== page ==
Quotations from the Writings of Bahá'u'lláh, who founded the Bahá'í faith in Persia in the nineteenth century, and suffered imprisonment and exile for his beliefs:

    'Know thou that when the Son of Man yielded up His breath to God, the whole creation wept with a great weeping. By sacrificing Himself, however, a fresh capacity was infused into all created things. Its evidences, as witnessed in all the peoples of the earth, are now manifest before thee.

    'The deepest wisdom which the sages have uttered, the profoundest learning which any mind hath unfolded, the arts which the ablest hands have produced, the influence exerted by the most potent of rulers, are but manifestations of the quickening power released by His transcendent, His all-pervasive, and resplendent Spirit.

    'We testify that when He came into the world, He shed the splendor of His glory upon all created things. Through Him the leper recovered from the leprosy of perversity and ignorance. Through Him, the unchaste and wayward were healed. Through His power, born of Almighty God, the eyes of the blind were opened, and the soul of the sinner sanctified.

    'Leprosy may be interpreted as any veil that interveneth between man and the recognition of the Lord, his God. Whoso alloweth himself to be shut out from Him is indeed a leper, who shall not be remembered in the Kingdom of God, the Mighty, the All-Praised. We bear witness that through the power of the Word of God every leper was cleansed, every sickness was healed, every human infirmity was banished. He it is Who purified the world. Blessed is the man who, with a face beaming with light, hath turned towards Him.'

This statement is remarkable in that Bahá'u'lláh attributes the rise of western civilization to the spiritual power unleashed by Christ's passion on the Cross. The masterpieces of art, the great works of philosophy, the discoveries of science, even the rise of the Great Powers in nineteenth-century Europe are traced to Christ's influence. This is part of Bahá'u'lláh's theory of civilization and the role that Jesus Christ has played in it.

On comparative grounds, this seems to me to be a rather unique Christology. Bahá'u'lláh has a very high Christology. In its basic features, it differs little from a Christian perspective except that Bahá'ís see Christ as God in nature, but not in essence. (Bahá'u'lláh has advanced a doctrine of manifestation in place of the Christian doctrine of Incarnation.) There is also the fact that Bahá'u'lláh's Christology is not exclusive, as it recognizes the authenticity and greatness of Muhammad, Zoroaster, Krishna, the Buddha as well. Even so, Bahá'u'lláh clearly attaches enormous significance to the Christ event.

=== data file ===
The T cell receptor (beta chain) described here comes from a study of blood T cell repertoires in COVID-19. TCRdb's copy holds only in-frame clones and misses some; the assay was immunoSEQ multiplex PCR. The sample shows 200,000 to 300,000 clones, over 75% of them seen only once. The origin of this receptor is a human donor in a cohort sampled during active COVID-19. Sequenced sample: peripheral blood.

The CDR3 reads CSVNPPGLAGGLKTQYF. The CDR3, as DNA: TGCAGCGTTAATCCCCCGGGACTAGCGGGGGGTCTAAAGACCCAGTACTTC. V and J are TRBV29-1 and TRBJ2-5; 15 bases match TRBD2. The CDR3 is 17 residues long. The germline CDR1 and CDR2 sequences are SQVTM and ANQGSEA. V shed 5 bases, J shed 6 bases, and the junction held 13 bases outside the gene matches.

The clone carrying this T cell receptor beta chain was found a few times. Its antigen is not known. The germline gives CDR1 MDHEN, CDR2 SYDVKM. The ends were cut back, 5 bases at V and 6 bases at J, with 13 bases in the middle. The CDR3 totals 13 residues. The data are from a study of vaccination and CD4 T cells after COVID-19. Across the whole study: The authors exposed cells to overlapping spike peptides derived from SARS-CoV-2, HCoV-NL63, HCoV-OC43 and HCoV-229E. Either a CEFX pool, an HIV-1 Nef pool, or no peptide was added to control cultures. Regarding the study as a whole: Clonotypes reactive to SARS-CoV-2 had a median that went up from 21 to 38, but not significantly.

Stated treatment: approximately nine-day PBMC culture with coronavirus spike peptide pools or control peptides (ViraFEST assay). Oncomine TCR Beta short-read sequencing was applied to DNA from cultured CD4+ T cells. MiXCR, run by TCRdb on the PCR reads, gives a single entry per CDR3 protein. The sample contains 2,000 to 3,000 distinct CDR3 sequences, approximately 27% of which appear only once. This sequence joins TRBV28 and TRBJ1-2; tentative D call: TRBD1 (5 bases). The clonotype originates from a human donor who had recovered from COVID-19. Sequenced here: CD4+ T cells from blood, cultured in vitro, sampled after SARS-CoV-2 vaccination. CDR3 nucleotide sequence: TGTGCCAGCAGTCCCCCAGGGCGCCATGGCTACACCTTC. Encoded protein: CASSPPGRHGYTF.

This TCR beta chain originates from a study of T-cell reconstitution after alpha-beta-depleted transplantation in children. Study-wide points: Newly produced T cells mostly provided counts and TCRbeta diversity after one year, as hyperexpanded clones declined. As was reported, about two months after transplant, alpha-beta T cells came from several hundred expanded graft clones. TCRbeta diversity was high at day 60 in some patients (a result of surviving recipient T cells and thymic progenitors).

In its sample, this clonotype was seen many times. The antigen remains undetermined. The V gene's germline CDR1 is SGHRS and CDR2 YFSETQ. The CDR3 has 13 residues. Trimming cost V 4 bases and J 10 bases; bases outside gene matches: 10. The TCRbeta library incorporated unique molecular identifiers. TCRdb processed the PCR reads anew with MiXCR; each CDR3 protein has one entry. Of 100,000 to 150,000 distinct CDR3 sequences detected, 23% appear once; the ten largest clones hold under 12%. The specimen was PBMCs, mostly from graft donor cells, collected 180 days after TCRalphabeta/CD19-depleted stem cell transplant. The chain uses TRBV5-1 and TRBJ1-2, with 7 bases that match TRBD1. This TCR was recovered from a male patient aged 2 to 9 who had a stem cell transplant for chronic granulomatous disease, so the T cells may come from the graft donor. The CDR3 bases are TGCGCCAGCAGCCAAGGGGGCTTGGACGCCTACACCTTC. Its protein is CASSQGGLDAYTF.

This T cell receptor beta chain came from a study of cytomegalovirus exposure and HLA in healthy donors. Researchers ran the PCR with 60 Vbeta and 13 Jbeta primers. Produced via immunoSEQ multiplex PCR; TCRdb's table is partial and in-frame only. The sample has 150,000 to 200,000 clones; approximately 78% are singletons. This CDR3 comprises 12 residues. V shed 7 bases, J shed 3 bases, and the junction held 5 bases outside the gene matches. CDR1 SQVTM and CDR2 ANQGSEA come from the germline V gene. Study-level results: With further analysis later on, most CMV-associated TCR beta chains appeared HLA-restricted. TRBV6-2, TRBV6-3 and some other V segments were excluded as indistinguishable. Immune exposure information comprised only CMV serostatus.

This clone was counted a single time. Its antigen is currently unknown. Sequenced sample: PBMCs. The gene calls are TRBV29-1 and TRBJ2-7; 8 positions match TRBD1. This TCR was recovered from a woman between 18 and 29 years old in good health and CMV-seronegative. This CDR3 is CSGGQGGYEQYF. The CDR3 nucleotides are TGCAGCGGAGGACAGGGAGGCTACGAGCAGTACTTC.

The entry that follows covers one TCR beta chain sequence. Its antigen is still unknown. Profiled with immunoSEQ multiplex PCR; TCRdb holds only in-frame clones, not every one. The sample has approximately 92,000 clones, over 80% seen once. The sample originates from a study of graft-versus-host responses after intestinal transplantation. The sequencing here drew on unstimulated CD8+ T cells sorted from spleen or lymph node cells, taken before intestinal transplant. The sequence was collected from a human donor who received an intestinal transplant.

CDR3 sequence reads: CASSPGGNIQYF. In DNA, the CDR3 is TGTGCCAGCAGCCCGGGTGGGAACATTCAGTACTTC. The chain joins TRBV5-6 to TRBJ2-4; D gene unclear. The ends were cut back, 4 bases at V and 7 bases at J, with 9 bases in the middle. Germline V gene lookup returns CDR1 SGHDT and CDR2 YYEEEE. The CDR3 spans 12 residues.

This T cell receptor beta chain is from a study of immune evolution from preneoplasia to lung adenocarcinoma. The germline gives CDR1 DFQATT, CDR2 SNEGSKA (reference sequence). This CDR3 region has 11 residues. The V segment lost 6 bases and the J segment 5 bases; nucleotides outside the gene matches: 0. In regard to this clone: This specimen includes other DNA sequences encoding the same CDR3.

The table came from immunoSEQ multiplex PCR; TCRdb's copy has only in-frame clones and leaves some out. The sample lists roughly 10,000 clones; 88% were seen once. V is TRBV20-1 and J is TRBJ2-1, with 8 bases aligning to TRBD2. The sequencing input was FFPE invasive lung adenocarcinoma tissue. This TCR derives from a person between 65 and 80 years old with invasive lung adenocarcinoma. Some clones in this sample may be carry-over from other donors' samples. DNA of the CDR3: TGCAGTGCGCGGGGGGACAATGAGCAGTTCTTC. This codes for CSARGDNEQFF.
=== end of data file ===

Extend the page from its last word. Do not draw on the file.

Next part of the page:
The Cross is seen as a cosmic event, and the person and work of Christ is viewed as a watershed in human history. Bahá'u'lláh's connection of the Christ-event to the history of Western civilization goes far beyond any notion of personal salvation in the traditional sense, such that, in my own understanding, Bahá'u'lláh extends what systematic theologians call the order of salvation to civilization itself. Bahá'ís are quite concerned with what theologians call mutual salvation, which Bahá'ís see as a complement to personal salvation.

Speaking personally, and not as an academic, as a former Christian I found that I was able to carry my belief and love of Christ into my faith as a Bahá'í. Bahá'ís regard Bahá'u'lláh as the one foretold by Christ, so there is really no reason for a Bahá'í to wish to diminish the greatness of Christ. To do so would be to diminish the greatness of Bahá'u'lláh and to violate Bahá'u'lláh's doctrine of the fraternity of the great religious figures of history and the accumulative nature of their teachings, which Bahá'ís refer to as 'progressive revelation'.


A humanist speaks

Earl Doherty is a member of both the Humanist Association of Canada and the Humanist Association of Ottawa. He writes:

If the question 'Who do men say that I am?' had been posed to Paul, he would have given a very different answer than later generations of Christians have done. First, Paul would have said that the questioning voice had come from heaven, for Christians of his time knew only of a Christ who was a divine entity, a Son of God who existed entirely in the spiritual world. He communicated with mystics like Paul through visions and scripture.